In this first published survey of international experts on fluorescence-guided surgery, we sought to identify areas of consensus and non- consensus across 4 areas of practice: fundamentals; patient selection/ preparation; technical aspects; and effectiveness and safety.
Abstract Background Colorectal anastomoses in patients with colorectal cancer carry a high risk of leakage. Indocyanine green fluorescence angiography (ICG-FA) is a new technique that allows surgeons to assess the blood perfusion of the anastomosis during operation. This meta-analysis aimed to evaluate whether ICG-FA could prevent anastomotic leakage (AL) in colorectal surgery. Methods Four databases (PubMed, Embase, Web of Science, and Cochrane Library) were searched to identify suitable literatures until March 2020 that compared AL rates between intraoperative use and non-use of ICG-FA in colorectal surgery for cancer. The Review Manager 5.3 software was used to perform the statistical analysis. Evaluation of articles quality and analysis for publication bias were also conducted. Results Thirteen studies of 4037 patients were included in the meta-analysis. The study included 1806 patients in the ICG group and 2231 patients in the control group. The …
Abstract Background Reliable perfusion of the distal portions of free flaps is decisive for the reconstructive success. Indocyanine green near-infrared video angiography (ICG-NIR-VA) has been adopted for objective assessment of free flap tissue perfusion but is thus far not used on a routine basis. Therefore, we investigated its intraoperative impact on decision-making and postoperative outcome. Methods From January 2017 to June 2019, 88 consecutive adipo- or fasciocutaneus free flaps were performed in conjunction with intraoperative ICG-NIR-VA. Free flap tissue perfusion was first assessed clinically and then compared with ICG-NIR-VA findings. Based on the results, the decision for intraoperative trimming of critically perfused flap zones was made. The way of decision-making, flap success, and failure rates as well as intra- and postoperative complication rates were analyzed. Results The overall free flap success rate was 92.0%. Partial flap necrosis occurred in five …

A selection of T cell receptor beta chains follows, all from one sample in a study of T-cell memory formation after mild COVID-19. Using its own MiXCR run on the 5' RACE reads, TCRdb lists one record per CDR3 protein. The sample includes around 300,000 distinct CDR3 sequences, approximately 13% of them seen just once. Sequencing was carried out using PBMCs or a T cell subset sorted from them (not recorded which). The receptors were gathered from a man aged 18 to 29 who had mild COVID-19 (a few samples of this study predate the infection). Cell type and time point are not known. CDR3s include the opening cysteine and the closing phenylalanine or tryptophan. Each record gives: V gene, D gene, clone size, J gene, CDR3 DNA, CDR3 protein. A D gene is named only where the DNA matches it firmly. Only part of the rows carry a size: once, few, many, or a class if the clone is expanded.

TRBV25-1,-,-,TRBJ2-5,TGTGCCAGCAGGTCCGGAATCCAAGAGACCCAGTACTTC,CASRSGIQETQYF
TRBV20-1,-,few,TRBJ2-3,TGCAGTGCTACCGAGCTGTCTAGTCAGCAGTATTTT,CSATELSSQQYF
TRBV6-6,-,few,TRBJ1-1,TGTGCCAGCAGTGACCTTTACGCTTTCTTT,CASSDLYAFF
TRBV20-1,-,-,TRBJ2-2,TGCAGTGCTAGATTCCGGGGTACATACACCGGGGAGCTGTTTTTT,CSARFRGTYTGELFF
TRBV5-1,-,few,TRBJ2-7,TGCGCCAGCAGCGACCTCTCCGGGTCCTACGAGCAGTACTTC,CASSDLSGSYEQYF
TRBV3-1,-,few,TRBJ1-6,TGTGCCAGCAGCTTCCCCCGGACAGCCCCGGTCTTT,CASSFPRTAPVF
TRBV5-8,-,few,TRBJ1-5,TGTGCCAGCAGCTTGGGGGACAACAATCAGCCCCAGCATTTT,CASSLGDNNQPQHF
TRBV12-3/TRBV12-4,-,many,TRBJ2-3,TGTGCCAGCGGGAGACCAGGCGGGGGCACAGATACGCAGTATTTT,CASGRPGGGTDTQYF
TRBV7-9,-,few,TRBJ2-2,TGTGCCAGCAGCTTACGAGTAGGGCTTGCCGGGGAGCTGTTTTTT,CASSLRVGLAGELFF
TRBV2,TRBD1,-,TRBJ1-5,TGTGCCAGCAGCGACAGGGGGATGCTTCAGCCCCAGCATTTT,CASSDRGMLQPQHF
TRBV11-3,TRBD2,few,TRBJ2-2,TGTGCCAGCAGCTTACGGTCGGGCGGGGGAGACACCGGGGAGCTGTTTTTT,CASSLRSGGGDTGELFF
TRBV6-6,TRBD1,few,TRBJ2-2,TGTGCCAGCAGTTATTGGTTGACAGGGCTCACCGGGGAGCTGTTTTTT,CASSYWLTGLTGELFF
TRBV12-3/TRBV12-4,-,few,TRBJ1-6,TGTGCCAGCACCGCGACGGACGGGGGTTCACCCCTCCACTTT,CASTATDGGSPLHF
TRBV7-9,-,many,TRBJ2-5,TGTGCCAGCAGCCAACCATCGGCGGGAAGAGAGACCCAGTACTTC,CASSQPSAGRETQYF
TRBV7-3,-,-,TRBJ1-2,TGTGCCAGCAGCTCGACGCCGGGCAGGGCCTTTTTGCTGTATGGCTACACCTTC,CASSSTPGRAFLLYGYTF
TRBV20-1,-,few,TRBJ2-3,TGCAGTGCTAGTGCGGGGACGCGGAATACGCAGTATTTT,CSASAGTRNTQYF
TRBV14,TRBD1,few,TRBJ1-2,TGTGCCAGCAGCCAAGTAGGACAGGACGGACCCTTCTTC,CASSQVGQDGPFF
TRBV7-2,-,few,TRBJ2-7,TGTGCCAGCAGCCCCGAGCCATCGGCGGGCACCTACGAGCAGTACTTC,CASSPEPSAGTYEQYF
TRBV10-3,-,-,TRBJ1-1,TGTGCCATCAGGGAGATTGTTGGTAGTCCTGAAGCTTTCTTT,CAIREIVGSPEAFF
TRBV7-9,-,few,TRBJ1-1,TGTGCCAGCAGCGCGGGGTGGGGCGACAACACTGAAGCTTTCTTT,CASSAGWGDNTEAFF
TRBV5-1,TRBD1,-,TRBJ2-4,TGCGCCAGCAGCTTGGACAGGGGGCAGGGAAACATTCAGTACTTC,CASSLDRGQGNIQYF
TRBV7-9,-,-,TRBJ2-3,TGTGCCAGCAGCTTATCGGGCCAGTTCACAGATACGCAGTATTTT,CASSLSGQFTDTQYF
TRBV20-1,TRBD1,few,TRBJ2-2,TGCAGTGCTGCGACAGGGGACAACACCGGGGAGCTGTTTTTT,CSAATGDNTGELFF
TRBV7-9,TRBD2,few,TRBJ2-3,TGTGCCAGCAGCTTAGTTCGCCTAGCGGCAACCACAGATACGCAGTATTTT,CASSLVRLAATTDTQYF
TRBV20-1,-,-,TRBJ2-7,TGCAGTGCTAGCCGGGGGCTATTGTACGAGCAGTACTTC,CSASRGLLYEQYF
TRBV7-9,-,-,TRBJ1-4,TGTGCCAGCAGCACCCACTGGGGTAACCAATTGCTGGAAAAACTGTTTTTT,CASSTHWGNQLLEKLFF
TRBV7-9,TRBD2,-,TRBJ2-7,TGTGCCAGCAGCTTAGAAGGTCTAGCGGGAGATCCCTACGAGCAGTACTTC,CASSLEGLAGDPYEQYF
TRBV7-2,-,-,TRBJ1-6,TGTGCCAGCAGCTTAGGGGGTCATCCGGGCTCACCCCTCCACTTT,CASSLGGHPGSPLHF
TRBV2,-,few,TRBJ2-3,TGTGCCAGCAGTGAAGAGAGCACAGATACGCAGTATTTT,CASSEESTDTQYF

Authors: Lindsay A. White Jason P. Joseph David Y. Yang Scott R. Kelley Kellie L. Mathis Kevin Behm Boyd R. Viers
Anastomotic leak is a life-threatening complication of colorectal surgery. Recent studies showed that indocyanine green fluorescence angiography might be a method to prevent anastomotic leak.
Anastomotic leakage after a colorectal resection results in devastating consequences for patients. Indocyanine green fluorescence angiography is a modality to visualize vascular perfusion at the anastomotic site and can help surgeons decide the viability of the anastomosis. We performed this systematic review and meta-analysis to evaluate the efficacy of indocyanine green fluorescence angiography in decreasing anastomotic leakage.
Bile duct injuries during laparoscopic cholecystectomy remain a potentially devastating complications and are responsible for major 1 morbidity and prolonged hospitalization . Visual misperception, anatomical variations in the extrahepatic biliary tree, combined with inflammatory changes and surgeon inexperience in recognizing the 2 anatomy, are among the most common reasons for these injuries . Near-infrared Incisionless Fluorescent Cholangiography (NIFC) has been shown to improve the visualization and identification of the biliary structures compared to traditional white light.
In spite of many technical advances, esophagectomy remains a morbid procedure. The most dreaded complication is the leakage at the esophagogastric anastomosis, often determined by the tenuous vascular perfusion of the gastric conduit. As in other gastrointestinal anastomosis, assessment of the anastomotic perfusion with fluorescence angiography could decrease this complication. We present a case in which Indocyanine Green (ICG) dye fluorescence was used to assess vascular perfusion for colonic interposition after graft necrosis in a patient with previous esophagectomy.
Abstract Every field of surgery has seen an explosion of new technologies aimed at improving surgical technique and reducing complications. The use of near-infrared (NIR) fluorescence to assess perfusion has been described in several surgical disciplines. NIR provides the surgeon with real-time perfusion assessment of a target organ or anastomosis and can be invaluable in aiding decision-making during the index operation. In the following article we discuss the use of fluorescence-guided perfusion assessment during colonic interposition for esophageal replacement. To our knowledge this is the first description of the use of fluorescence-guided perfusion assessment during colonic interposition. Keywords: ICG; colonic interposition; esophagus; fluorescence-guided surgery; near infrared.
Authors: Shiksha JoshiEmanuele Lo MenzoFernando DipSamuel SzomsteinRaul J. Rosenthal